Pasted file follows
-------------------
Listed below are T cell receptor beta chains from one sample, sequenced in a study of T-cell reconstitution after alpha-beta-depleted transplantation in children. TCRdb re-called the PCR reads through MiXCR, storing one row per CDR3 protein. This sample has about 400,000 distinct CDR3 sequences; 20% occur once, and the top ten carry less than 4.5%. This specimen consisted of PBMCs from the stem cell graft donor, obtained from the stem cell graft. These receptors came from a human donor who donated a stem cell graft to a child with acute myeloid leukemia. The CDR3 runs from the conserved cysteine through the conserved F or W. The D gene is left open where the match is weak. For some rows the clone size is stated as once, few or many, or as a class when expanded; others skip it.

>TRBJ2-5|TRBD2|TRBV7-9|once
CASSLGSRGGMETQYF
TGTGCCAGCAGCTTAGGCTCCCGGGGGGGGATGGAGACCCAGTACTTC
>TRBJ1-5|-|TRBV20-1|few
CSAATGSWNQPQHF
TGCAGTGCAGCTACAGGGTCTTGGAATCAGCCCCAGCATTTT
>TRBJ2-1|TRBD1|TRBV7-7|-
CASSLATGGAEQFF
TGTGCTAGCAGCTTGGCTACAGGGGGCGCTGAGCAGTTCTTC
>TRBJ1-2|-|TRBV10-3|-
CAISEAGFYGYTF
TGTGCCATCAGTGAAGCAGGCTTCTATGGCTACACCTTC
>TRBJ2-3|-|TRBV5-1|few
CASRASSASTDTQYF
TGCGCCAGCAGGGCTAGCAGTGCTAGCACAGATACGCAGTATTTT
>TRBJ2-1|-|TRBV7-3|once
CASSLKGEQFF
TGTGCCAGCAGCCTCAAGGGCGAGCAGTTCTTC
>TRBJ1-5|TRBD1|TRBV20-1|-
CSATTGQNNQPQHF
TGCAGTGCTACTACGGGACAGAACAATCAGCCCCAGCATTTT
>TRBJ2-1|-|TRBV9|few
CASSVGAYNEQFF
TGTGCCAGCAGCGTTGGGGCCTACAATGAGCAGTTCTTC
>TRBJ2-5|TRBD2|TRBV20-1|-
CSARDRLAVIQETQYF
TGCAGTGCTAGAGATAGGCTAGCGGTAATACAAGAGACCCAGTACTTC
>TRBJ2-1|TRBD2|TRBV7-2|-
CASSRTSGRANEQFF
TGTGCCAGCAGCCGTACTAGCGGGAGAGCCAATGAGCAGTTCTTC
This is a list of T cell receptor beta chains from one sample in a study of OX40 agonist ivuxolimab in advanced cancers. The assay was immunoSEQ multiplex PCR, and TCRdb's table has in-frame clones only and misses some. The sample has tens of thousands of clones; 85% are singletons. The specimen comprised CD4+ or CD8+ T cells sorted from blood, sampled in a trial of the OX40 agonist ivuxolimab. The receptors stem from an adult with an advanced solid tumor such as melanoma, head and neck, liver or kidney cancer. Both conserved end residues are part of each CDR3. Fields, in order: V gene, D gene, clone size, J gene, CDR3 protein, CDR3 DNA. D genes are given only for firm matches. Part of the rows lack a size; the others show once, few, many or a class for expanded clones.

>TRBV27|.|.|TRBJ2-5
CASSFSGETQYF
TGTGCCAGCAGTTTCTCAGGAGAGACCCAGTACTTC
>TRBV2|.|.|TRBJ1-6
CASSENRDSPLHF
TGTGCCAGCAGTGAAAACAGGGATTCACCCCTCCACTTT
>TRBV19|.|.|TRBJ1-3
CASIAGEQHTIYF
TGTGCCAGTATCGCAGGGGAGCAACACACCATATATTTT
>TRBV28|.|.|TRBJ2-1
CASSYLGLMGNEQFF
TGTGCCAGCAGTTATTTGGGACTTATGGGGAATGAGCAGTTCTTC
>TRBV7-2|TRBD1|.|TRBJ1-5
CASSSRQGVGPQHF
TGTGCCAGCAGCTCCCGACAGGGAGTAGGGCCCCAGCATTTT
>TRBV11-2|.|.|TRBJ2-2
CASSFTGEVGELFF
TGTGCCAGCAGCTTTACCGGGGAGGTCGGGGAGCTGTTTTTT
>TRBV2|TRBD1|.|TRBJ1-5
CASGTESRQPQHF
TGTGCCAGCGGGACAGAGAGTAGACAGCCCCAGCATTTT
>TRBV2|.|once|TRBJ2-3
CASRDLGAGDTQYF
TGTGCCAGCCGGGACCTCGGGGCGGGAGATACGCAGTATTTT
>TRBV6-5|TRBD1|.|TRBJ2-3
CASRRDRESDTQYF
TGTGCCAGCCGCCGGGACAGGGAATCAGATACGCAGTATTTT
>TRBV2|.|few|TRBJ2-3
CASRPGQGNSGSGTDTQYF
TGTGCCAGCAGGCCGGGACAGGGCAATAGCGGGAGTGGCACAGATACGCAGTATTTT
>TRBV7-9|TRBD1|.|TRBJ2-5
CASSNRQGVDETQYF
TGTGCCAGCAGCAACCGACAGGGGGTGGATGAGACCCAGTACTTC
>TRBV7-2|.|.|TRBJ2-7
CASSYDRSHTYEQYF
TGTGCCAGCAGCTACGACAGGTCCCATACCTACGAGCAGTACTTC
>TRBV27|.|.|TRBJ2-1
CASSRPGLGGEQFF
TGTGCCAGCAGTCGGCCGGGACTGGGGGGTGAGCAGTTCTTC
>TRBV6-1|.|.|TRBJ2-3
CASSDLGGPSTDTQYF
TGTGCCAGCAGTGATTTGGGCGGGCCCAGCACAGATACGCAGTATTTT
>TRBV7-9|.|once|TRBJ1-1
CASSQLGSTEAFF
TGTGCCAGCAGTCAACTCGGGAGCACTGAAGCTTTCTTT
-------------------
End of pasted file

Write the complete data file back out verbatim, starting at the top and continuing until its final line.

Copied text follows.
Listed below are T cell receptor beta chains from one sample, sequenced in a study of T-cell reconstitution after alpha-beta-depleted transplantation in children. TCRdb re-called the PCR reads through MiXCR, storing one row per CDR3 protein. This sample has about 400,000 distinct CDR3 sequences; 20% occur once, and the top ten carry less than 4.5%. This specimen consisted of PBMCs from the stem cell graft donor, obtained from the stem cell graft. These receptors came from a human donor who donated a stem cell graft to a child with acute myeloid leukemia. The CDR3 runs from the conserved cysteine through the conserved F or W. The D gene is left open where the match is weak. For some rows the clone size is stated as once, few or many, or as a class when expanded; others skip it.

>TRBJ2-5|TRBD2|TRBV7-9|once
CASSLGSRGGMETQYF
TGTGCCAGCAGCTTAGGCTCCCGGGGGGGGATGGAGACCCAGTACTTC
>TRBJ1-5|-|TRBV20-1|few
CSAATGSWNQPQHF
TGCAGTGCAGCTACAGGGTCTTGGAATCAGCCCCAGCATTTT
>TRBJ2-1|TRBD1|TRBV7-7|-
CASSLATGGAEQFF
TGTGCTAGCAGCTTGGCTACAGGGGGCGCTGAGCAGTTCTTC
>TRBJ1-2|-|TRBV10-3|-
CAISEAGFYGYTF
TGTGCCATCAGTGAAGCAGGCTTCTATGGCTACACCTTC
>TRBJ2-3|-|TRBV5-1|few
CASRASSASTDTQYF
TGCGCCAGCAGGGCTAGCAGTGCTAGCACAGATACGCAGTATTTT
>TRBJ2-1|-|TRBV7-3|once
CASSLKGEQFF
TGTGCCAGCAGCCTCAAGGGCGAGCAGTTCTTC
>TRBJ1-5|TRBD1|TRBV20-1|-
CSATTGQNNQPQHF
TGCAGTGCTACTACGGGACAGAACAATCAGCCCCAGCATTTT
>TRBJ2-1|-|TRBV9|few
CASSVGAYNEQFF
TGTGCCAGCAGCGTTGGGGCCTACAATGAGCAGTTCTTC
>TRBJ2-5|TRBD2|TRBV20-1|-
CSARDRLAVIQETQYF
TGCAGTGCTAGAGATAGGCTAGCGGTAATACAAGAGACCCAGTACTTC
>TRBJ2-1|TRBD2|TRBV7-2|-
CASSRTSGRANEQFF
TGTGCCAGCAGCCGTACTAGCGGGAGAGCCAATGAGCAGTTCTTC
This is a list of T cell receptor beta chains from one sample in a study of OX40 agonist ivuxolimab in advanced cancers. The assay was immunoSEQ multiplex PCR, and TCRdb's table has in-frame clones only and misses some. The sample has tens of thousands of clones; 85% are singletons. The specimen comprised CD4+ or CD8+ T cells sorted from blood, sampled in a trial of the OX40 agonist ivuxolimab. The receptors stem from an adult with an advanced solid tumor such as melanoma, head and neck, liver or kidney cancer. Both conserved end residues are part of each CDR3. Fields, in order: V gene, D gene, clone size, J gene, CDR3 protein, CDR3 DNA. D genes are given only for firm matches. Part of the rows lack a size; the others show once, few, many or a class for expanded clones.

>TRBV27|.|.|TRBJ2-5
CASSFSGETQYF
TGTGCCAGCAGTTTCTCAGGAGAGACCCAGTACTTC
>TRBV2|.|.|TRBJ1-6
CASSENRDSPLHF
TGTGCCAGCAGTGAAAACAGGGATTCACCCCTCCACTTT
>TRBV19|.|.|TRBJ1-3
CASIAGEQHTIYF
TGTGCCAGTATCGCAGGGGAGCAACACACCATATATTTT
>TRBV28|.|.|TRBJ2-1
CASSYLGLMGNEQFF
TGTGCCAGCAGTTATTTGGGACTTATGGGGAATGAGCAGTTCTTC
>TRBV7-2|TRBD1|.|TRBJ1-5
CASSSRQGVGPQHF
TGTGCCAGCAGCTCCCGACAGGGAGTAGGGCCCCAGCATTTT
>TRBV11-2|.|.|TRBJ2-2
CASSFTGEVGELFF
TGTGCCAGCAGCTTTACCGGGGAGGTCGGGGAGCTGTTTTTT
>TRBV2|TRBD1|.|TRBJ1-5
CASGTESRQPQHF
TGTGCCAGCGGGACAGAGAGTAGACAGCCCCAGCATTTT
>TRBV2|.|once|TRBJ2-3
CASRDLGAGDTQYF
TGTGCCAGCCGGGACCTCGGGGCGGGAGATACGCAGTATTTT
>TRBV6-5|TRBD1|.|TRBJ2-3
CASRRDRESDTQYF
TGTGCCAGCCGCCGGGACAGGGAATCAGATACGCAGTATTTT
>TRBV2|.|few|TRBJ2-3
CASRPGQGNSGSGTDTQYF
TGTGCCAGCAGGCCGGGACAGGGCAATAGCGGGAGTGGCACAGATACGCAGTATTTT
>TRBV7-9|TRBD1|.|TRBJ2-5
CASSNRQGVDETQYF
TGTGCCAGCAGCAACCGACAGGGGGTGGATGAGACCCAGTACTTC
>TRBV7-2|.|.|TRBJ2-7
CASSYDRSHTYEQYF
TGTGCCAGCAGCTACGACAGGTCCCATACCTACGAGCAGTACTTC
>TRBV27|.|.|TRBJ2-1
CASSRPGLGGEQFF
TGTGCCAGCAGTCGGCCGGGACTGGGGGGTGAGCAGTTCTTC
>TRBV6-1|.|.|TRBJ2-3
CASSDLGGPSTDTQYF
TGTGCCAGCAGTGATTTGGGCGGGCCCAGCACAGATACGCAGTATTTT
>TRBV7-9|.|once|TRBJ1-1
CASSQLGSTEAFF
TGTGCCAGCAGTCAACTCGGGAGCACTGAAGCTTTCTTT